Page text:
Alt. juror in Chauvin trial on mob: ‘I was concerned they would come to my house’

Regardless of your take on a jury finding former Minneapolis Police officer Derek Chauvin guilty of murder and manslaughter in the death of George Floyd, it would be difficult to deny that the men and women sitting on that jury panel fully understood what the consequences would be if they voted for an acquittal.

In fact, a woman who sat as an alternate on the jury has pretty much said as much.

After all, there was a mob already in the streets over the reportedly accidental police shooting of criminal suspect Daunte Wright as the jury deliberated.

Brooklyn Center resident Lisa Christensen spoke with KARE11 about her role on the jury, and when asked if she wanted to be a juror, Christensen offered a telling reply.

“I had mixed feelings,” she said. “I did not want to go through rioting and destruction again, and I was concerned about people coming to my house if they were not happy with the verdict.”

 

The city of Minneapolis was significantly damaged during the rioting that followed Floyd’s death, with many of the scars from the looting and burning still visible today.

Florida Gov. Ron DeSantis suggested during an appearance on Fox News the Chauvin jury may have voted to convict him because it was “scared of what a mob may do.”

The Republican governor was responding to a clip of a black man declaring, “If you continue to allow us to be murdered in the streets without justice, we will raise hell in America.”

“I don’t know what happened with this verdict, but if that’s something that can potentially happen, where you basically have justice made meted out because the jury is scared of what a mob may do?” DeSantis said. “And again I’m not saying that’s what happened here, but that speaker seemed to suggest that that had an impact, that’s completely antithetical to the rule of law.”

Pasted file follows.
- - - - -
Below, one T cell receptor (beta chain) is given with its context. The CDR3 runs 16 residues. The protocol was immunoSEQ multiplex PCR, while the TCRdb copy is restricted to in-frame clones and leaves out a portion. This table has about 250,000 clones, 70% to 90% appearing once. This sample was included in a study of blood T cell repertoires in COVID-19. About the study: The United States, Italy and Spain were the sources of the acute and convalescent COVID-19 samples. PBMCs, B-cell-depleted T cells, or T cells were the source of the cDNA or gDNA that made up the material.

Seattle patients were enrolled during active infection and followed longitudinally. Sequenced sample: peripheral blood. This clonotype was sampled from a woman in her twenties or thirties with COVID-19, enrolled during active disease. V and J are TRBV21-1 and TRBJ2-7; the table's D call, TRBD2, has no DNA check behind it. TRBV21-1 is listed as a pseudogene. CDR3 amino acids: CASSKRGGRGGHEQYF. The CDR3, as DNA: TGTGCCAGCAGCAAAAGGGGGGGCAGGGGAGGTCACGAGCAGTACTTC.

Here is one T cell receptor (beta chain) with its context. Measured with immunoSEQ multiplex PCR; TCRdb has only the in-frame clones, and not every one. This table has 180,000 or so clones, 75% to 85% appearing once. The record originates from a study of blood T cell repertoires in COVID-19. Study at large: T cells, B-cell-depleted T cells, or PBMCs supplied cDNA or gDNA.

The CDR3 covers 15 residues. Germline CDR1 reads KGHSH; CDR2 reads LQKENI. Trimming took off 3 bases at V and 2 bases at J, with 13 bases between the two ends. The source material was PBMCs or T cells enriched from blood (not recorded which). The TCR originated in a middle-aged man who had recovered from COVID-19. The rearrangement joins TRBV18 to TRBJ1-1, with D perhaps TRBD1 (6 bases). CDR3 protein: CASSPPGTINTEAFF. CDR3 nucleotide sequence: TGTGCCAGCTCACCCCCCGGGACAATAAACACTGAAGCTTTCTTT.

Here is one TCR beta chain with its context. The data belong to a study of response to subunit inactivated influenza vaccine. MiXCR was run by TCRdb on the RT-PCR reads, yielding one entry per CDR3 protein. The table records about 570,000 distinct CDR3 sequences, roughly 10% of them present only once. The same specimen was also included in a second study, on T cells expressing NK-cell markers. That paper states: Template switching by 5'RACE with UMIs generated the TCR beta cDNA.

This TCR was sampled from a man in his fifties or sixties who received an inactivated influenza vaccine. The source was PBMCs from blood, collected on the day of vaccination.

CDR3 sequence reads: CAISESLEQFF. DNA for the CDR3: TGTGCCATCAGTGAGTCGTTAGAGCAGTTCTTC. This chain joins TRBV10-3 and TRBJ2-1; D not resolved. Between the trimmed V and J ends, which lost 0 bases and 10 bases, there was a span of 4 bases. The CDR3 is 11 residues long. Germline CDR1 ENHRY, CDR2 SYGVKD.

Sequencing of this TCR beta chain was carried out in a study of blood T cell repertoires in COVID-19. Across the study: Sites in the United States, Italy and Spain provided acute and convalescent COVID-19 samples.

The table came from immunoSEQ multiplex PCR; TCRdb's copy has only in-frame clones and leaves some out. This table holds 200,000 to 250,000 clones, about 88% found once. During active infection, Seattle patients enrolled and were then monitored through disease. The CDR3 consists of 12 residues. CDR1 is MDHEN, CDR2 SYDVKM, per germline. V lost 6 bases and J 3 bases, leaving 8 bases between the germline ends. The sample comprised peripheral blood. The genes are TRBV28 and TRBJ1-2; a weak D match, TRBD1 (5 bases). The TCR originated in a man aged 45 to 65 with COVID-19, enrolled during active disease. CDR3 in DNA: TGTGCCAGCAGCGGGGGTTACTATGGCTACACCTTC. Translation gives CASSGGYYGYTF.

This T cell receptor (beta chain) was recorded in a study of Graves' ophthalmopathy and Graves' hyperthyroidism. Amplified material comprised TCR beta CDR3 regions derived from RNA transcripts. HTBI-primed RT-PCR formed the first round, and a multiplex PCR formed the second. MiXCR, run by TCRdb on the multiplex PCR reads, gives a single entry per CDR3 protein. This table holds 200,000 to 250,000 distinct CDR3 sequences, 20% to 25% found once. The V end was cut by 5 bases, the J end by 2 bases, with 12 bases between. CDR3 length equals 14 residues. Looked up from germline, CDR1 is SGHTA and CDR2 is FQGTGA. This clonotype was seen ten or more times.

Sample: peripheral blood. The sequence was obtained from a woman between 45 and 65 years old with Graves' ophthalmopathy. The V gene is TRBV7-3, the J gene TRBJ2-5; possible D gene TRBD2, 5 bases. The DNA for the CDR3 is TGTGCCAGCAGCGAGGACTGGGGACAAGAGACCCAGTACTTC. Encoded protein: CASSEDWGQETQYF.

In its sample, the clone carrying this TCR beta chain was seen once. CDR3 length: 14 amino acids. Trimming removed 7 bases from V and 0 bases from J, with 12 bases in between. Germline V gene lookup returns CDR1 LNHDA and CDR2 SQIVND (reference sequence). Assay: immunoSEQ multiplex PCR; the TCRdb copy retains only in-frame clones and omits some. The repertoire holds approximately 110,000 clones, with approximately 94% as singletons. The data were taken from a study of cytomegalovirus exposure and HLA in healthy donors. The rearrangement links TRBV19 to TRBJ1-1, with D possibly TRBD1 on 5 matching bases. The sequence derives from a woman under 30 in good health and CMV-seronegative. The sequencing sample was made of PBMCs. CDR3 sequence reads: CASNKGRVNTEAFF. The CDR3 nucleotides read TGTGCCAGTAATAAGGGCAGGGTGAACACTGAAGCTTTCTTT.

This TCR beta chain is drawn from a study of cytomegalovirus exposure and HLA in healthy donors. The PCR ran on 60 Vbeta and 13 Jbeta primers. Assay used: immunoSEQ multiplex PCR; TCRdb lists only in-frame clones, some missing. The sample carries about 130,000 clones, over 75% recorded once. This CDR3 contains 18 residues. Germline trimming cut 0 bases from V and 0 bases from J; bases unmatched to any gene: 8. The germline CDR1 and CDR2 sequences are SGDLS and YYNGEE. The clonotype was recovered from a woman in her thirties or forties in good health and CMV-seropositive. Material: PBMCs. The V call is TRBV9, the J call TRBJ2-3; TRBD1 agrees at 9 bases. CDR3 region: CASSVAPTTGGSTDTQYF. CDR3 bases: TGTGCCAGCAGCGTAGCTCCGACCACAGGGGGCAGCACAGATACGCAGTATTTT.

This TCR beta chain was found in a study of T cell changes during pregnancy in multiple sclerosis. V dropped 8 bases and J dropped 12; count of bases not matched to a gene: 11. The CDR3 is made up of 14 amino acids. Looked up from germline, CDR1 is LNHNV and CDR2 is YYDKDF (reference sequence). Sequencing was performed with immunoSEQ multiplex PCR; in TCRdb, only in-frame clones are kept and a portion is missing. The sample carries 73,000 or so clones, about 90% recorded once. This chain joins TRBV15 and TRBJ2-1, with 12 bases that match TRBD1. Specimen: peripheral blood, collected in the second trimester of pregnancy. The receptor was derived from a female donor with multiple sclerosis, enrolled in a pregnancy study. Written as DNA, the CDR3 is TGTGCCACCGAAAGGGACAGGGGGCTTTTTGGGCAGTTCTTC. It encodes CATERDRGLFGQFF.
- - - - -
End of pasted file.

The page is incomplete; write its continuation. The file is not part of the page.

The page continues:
Christensen told the NBC affiliate she had no idea that she was one of two alternates until the judge dismissed her before the 12 jurors were sequestered — the jurors were reportedly allowed to go home at night, and were not sequestered until deliberating for a verdict.

And, according to Christensen, may have had to navigate protester-filled streets at night.

She said she lived about six blocks from the Brooklyn Center Police Department and could hear the protests underway after Wright’s death.

“I could hear everything. When I came home, I could hear the helicopters flying over my house… I could hear the flashbangs going off. If I stepped outside, I could see the smoke from the grenades,” she said. “One day, the trial ran a little late, and I had trouble getting to my house, because the protesters were blocking the interstate, so I had to go way around. I was aware, but it did not affect me at all.”

Christensen said she would have voted guilty, though she admitted that she did not fully understand the rules for deliberation, as explained by the judge.

KARE11’s Lou Raguse shared online that the jurors were so intimidated that they didn’t even share their real names with each other.

He tweeted: “This was shocking to me, but Christensen told me she and the other jurors didn’t even share their real names and occupations with each other. Just called each other by juror number. Got along but mostly made small talk. Concerned about saying too much.'”

Here’s a sampling of the responses to the story from Twitter, culminating with the observation: “They were afraid.”

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Tom Tillison

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